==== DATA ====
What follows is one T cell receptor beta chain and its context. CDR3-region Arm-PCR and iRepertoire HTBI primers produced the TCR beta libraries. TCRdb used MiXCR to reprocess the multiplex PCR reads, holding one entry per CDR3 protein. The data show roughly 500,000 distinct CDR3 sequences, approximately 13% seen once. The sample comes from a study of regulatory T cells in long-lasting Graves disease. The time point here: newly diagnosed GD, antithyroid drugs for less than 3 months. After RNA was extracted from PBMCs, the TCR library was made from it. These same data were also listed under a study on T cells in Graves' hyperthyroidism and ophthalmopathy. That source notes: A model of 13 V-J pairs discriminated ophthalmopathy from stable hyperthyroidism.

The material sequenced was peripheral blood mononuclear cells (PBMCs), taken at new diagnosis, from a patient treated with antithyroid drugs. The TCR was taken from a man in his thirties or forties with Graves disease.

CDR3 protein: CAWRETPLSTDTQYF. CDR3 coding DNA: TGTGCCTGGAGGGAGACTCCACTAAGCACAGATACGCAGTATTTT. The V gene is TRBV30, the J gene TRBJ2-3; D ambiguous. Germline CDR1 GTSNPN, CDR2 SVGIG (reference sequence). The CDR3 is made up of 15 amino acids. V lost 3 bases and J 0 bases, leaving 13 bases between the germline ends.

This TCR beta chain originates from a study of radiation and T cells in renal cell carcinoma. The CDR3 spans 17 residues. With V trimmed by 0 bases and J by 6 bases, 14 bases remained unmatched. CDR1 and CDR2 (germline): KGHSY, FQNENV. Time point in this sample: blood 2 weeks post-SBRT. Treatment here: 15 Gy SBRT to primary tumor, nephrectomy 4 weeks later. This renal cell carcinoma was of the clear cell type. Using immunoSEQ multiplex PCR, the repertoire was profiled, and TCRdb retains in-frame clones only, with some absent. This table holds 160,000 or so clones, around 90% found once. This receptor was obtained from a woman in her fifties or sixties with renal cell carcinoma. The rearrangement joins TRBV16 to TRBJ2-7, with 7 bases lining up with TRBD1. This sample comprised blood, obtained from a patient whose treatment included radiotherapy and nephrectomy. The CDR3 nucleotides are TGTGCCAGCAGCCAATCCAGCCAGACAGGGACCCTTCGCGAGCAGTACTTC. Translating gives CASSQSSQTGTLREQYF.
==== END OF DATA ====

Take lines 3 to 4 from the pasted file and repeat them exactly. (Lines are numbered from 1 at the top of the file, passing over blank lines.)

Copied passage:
CDR3 protein: CAWRETPLSTDTQYF. CDR3 coding DNA: TGTGCCTGGAGGGAGACTCCACTAAGCACAGATACGCAGTATTTT. The V gene is TRBV30, the J gene TRBJ2-3; D ambiguous. Germline CDR1 GTSNPN, CDR2 SVGIG (reference sequence). The CDR3 is made up of 15 amino acids. V lost 3 bases and J 0 bases, leaving 13 bases between the germline ends.

This TCR beta chain originates from a study of radiation and T cells in renal cell carcinoma. The CDR3 spans 17 residues. With V trimmed by 0 bases and J by 6 bases, 14 bases remained unmatched. CDR1 and CDR2 (germline): KGHSY, FQNENV. Time point in this sample: blood 2 weeks post-SBRT. Treatment here: 15 Gy SBRT to primary tumor, nephrectomy 4 weeks later. This renal cell carcinoma was of the clear cell type. Using immunoSEQ multiplex PCR, the repertoire was profiled, and TCRdb retains in-frame clones only, with some absent. This table holds 160,000 or so clones, around 90% found once. This receptor was obtained from a woman in her fifties or sixties with renal cell carcinoma. The rearrangement joins TRBV16 to TRBJ2-7, with 7 bases lining up with TRBD1. This sample comprised blood, obtained from a patient whose treatment included radiotherapy and nephrectomy. The CDR3 nucleotides are TGTGCCAGCAGCCAATCCAGCCAGACAGGGACCCTTCGCGAGCAGTACTTC. Translating gives CASSQSSQTGTLREQYF.